The challah came out nice and fluffy, with a light golden crust. I popped a barely cooled roll out of the muffin tin and tasted it with some jam (Trader Joe's makes the best). It was delicious! Whoopie! The texture straight out of the oven was just like a baking soda biscuit. The roll of course lacked the chewiness of wheat bread, but that is the case with all gluten free bread. It is the strands of gluten which are created in the kneading process that lend chewiness to wheat bread. This challah was more like a not too sweet muffin. When I gave it the ultimate test (Lillie), it passed with flying colors. Even without chocolate chips, Lillie munched through the entire roll and uttered an "Hmmm, good!" So, I knew I had a new challah recipe (an unslimy one to boot)!

The next, and ultimate in my opinion, litmus test was Rosie's favorite chocolate chip cook recipe. If Better Batter could hold up in an eggless recipe, I knew it was a keeper. It passed with flying colors. In comparison to Jules Gluten Free All Purpose Flour, Better Batter held together, well, better. Without eggs as a binder, and without gluten to similarly bind the batter, gluten free baking can be tricky. But I found the Better Batter yielded a soft, chewy cookie that didn't fall apart.

Lately, I seem to breathe a sigh of relief when I find a gluten free product I can "settle on". That is, the end of the road, so to speak, in my search for the perfect pasta, challah, cake mix, etc. With so many balls in the air in my daily life, it's one less thing I have to worry about. So finding "go to" products is a big relief.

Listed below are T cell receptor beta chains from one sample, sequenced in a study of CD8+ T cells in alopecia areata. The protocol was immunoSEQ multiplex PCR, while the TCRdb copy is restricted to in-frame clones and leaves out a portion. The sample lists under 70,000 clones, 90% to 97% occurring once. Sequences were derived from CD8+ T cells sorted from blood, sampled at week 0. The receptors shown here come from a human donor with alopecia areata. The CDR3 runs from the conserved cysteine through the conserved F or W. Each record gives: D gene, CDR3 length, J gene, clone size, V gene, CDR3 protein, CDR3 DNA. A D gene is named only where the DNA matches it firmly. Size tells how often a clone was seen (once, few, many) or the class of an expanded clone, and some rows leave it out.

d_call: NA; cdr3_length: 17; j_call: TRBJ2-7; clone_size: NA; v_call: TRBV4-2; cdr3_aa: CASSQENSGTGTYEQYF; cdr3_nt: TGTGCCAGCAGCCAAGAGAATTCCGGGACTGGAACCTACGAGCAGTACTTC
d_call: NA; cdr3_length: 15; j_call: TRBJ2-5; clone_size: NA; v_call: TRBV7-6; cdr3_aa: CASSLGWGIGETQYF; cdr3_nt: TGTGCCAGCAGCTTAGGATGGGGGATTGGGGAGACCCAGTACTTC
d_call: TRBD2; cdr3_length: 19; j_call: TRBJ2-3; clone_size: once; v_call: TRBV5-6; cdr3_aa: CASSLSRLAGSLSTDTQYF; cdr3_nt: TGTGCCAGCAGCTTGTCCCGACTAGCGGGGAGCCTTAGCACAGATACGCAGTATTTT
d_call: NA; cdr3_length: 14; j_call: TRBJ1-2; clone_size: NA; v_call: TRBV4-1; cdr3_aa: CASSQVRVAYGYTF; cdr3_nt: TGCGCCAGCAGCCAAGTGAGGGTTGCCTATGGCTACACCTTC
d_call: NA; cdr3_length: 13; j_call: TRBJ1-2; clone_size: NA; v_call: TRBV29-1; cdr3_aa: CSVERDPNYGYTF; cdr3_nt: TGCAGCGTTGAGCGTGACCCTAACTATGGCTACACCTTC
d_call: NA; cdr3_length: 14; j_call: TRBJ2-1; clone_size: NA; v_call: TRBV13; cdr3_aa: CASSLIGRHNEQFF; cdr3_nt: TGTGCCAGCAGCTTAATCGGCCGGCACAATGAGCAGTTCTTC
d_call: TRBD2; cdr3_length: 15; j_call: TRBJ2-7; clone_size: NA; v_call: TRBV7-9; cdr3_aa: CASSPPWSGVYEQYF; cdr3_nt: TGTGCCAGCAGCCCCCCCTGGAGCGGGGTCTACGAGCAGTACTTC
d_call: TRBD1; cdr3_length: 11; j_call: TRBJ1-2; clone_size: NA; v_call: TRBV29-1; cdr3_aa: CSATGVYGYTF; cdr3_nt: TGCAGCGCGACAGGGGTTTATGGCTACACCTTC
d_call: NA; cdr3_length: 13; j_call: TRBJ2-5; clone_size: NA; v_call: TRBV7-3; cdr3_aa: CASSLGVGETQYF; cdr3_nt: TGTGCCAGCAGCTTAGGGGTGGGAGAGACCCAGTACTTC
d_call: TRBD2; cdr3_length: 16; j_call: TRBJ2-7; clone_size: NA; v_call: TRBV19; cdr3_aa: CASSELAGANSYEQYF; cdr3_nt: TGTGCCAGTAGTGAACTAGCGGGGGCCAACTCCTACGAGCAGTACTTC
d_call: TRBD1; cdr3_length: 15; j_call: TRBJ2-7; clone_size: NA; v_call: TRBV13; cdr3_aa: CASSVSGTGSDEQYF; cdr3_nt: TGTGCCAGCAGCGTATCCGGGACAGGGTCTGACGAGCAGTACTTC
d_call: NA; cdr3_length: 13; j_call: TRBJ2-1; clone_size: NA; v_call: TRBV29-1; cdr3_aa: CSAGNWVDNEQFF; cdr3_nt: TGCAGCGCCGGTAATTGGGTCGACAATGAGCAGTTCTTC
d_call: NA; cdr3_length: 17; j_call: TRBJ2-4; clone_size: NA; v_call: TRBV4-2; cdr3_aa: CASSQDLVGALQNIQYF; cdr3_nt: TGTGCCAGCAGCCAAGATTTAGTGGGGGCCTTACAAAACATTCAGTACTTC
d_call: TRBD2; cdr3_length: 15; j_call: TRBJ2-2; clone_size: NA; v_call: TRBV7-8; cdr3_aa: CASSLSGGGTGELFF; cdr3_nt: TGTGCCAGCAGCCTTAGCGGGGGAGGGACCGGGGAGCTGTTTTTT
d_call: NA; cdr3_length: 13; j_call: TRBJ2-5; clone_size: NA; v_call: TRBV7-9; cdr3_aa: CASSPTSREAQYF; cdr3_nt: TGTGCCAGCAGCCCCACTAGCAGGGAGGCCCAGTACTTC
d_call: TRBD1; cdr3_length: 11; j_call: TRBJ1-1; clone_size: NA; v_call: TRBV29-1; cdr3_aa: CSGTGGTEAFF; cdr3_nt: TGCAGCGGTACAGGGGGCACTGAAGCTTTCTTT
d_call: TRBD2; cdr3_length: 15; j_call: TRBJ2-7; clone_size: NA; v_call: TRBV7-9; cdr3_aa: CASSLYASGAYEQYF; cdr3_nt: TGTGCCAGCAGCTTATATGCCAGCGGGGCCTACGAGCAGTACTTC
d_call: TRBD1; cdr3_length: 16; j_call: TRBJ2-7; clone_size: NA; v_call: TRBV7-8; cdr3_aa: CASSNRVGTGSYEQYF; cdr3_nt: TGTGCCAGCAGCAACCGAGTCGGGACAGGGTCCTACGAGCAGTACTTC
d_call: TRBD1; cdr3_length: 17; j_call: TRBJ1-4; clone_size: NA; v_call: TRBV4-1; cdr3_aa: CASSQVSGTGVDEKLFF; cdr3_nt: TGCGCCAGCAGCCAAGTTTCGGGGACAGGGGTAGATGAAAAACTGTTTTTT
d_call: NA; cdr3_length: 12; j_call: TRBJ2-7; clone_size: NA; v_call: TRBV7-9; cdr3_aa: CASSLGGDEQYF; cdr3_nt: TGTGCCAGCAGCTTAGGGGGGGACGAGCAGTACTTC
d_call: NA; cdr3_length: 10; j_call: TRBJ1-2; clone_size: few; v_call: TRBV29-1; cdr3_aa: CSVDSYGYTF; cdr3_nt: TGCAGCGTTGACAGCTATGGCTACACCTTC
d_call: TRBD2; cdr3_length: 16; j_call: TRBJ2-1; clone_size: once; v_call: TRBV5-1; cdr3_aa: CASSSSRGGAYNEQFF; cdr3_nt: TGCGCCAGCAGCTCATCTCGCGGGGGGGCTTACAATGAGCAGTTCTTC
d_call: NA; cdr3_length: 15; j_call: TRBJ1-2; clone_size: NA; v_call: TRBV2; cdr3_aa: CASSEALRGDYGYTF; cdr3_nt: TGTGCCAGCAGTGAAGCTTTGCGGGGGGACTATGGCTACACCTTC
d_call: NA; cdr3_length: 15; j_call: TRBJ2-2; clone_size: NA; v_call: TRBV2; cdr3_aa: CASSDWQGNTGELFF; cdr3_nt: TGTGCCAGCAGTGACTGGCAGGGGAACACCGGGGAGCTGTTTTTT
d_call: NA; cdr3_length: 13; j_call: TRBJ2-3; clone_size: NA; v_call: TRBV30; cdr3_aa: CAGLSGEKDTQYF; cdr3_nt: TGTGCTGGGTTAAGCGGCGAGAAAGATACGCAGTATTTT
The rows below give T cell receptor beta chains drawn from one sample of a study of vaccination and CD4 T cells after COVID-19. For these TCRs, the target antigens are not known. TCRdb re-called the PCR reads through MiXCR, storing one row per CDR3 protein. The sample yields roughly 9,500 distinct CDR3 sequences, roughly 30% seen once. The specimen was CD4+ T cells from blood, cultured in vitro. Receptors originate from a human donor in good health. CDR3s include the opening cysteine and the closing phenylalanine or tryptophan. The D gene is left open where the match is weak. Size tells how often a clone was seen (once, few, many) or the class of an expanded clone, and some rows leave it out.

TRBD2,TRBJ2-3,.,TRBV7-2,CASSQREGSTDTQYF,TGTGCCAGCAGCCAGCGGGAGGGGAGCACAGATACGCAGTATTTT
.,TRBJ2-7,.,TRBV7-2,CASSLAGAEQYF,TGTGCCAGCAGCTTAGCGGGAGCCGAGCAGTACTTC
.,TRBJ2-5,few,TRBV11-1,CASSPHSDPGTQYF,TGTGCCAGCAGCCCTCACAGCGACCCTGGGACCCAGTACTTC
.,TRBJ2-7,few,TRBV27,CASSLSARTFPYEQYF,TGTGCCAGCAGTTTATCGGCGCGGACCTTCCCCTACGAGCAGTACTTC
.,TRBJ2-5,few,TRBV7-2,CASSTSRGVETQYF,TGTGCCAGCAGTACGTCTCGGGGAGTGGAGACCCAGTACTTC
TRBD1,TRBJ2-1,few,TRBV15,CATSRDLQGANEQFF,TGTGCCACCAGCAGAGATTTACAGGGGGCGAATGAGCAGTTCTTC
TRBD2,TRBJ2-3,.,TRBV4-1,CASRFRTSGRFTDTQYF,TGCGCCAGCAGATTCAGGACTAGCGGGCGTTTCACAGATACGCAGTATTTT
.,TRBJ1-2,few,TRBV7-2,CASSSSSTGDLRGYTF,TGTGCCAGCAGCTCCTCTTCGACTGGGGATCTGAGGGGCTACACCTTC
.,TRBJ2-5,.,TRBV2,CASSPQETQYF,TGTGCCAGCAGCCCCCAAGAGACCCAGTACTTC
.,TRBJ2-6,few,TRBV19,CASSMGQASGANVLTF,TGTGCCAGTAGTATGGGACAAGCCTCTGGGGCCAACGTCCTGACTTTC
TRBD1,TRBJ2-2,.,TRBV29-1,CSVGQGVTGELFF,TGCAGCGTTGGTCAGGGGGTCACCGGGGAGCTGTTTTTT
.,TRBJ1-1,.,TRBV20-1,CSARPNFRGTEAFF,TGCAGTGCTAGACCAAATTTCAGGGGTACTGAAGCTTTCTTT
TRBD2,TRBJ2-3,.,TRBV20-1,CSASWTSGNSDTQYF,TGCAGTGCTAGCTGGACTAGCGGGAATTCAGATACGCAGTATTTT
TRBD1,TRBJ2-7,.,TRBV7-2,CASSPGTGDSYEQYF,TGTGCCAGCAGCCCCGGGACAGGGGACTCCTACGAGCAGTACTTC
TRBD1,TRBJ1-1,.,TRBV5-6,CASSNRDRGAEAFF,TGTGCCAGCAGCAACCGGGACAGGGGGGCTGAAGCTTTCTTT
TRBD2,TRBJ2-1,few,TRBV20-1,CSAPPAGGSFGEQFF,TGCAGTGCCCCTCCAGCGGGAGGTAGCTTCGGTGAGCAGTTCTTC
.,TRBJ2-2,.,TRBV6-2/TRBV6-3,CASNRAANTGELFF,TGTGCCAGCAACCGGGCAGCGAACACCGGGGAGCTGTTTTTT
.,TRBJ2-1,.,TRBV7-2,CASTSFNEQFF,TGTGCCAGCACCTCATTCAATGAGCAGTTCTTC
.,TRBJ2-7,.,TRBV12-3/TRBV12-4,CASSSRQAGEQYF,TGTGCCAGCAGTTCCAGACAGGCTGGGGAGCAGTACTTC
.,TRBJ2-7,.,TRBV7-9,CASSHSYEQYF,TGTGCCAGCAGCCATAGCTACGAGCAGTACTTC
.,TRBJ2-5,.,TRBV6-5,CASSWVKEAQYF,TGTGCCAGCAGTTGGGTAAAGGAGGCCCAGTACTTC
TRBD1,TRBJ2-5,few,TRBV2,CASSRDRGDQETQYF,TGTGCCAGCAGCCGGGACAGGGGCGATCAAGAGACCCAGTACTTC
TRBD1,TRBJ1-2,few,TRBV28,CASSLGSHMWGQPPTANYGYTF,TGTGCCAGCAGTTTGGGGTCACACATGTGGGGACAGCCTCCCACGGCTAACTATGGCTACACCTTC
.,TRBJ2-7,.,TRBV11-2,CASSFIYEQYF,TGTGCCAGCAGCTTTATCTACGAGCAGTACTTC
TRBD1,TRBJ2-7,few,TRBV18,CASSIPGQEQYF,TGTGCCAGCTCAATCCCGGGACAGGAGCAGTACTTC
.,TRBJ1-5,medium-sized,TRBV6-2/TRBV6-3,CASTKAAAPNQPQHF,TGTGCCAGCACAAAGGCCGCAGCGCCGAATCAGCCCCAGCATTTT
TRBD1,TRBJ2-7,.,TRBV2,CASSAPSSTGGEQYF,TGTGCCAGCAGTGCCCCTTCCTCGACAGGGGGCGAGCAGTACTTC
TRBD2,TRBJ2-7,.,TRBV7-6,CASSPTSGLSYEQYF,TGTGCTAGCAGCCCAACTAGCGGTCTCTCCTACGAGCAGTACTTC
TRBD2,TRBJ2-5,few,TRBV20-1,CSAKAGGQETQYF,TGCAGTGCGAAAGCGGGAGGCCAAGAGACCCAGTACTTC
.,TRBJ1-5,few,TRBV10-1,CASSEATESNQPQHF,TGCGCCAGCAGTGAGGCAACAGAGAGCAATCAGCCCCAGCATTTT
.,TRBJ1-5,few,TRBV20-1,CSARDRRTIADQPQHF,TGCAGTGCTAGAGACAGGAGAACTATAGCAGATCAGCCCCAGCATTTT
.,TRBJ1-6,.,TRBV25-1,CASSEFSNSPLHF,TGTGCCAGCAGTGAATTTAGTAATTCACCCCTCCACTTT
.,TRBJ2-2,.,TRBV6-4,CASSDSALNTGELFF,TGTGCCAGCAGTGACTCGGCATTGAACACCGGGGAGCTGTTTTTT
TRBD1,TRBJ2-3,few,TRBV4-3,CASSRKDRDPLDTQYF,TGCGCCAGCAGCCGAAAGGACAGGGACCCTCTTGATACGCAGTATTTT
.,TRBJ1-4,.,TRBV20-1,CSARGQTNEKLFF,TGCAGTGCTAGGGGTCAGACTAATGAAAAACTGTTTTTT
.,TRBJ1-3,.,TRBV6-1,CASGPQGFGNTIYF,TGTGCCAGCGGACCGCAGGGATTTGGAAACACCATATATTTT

I definitely intend to use Better Batter in more of my baking; I will probably order a case next time. As for Jules, I am not tossing her aside entirely. Jules Gluten Free All Purpose Flour will be like my cake flour. The more delicate texture is perfect for cakes and shortbread cookies. The wonderful thing about gluten free baking is there is room for so many different flours. Like a family, they each have their own unique qualities and talents!

This challah recipe tastes best when warmed before eating. I wrap the individual rolls in foil, and store them in a Ziploc bag in my freezer. I thaw and heat as needed. The Better Batter website also offers a braided challah recipe.

Always Successful Challah
from The Taste of Shabbos, p. 3

4 1/2 cups of Better Batter Gluten Free Flour
1/2 cup sugar
1/2 Tablespoon salt
1 packet dry yeast
2 cups warm water (more as needed)
1/3 cup oil
3 large eggs (plus 1 for egg wash, if desired)

Add ingredients to breadmaker according to manufacturer's instructions.

Set breadmaker to dough cycle. If dough appears too dry after first mixing, stop machine and add additional water.

Pre-heat oven to 350F degrees. Spray two muffin pans or 2 medium sized loaf pans with non-stick cooking spray.

When cycle is complete, scoop batter into prepared baking pans. Beat egg with 2 teaspoons of water. Brush top of batter with egg wash. Bake in pre-heated oven for 20-30 minutes for muffin pans and 30-40 minutes for loaf pans. Remove from oven when top of bread is a light golden brown. Cool on racks.

Store tightly covered in the freezer if not using immediately. Heat in a 225F degree oven for 10 minutes prior to serving.


  1. Please give directions for if one does not have a bread maker. Thank you.

  2. Please notify me of follow up. Thank you.

    1. Hi. I replied to your question on my blog post:

      Thanks for reading!

  3. To make without a bread machine: Stir together yeast and sugar in water in a large mixing bowl. Although to sit for 5 minutes, or until bubbles appear. Add oil and eggs and stir. Add remaining dry ingredients and stir with a wooden spoon or with an electric mixer on medium setting. Cover with a damp cloth and allow to rise for one hour. Proceed to bake as directed above.

  4. My daughter is also allergic to chick peas, so no Better Batter. Does anyone know how I can substitute G-F flour?

    1. Other good brands are Bob's Red Mill 1 to 1, King Arthur Flour All Purpose Gluten Free Flour, and Freedom Delivered. You should be able to find a variety of choices in your supermarket baking aisle or health food aisle...good luck!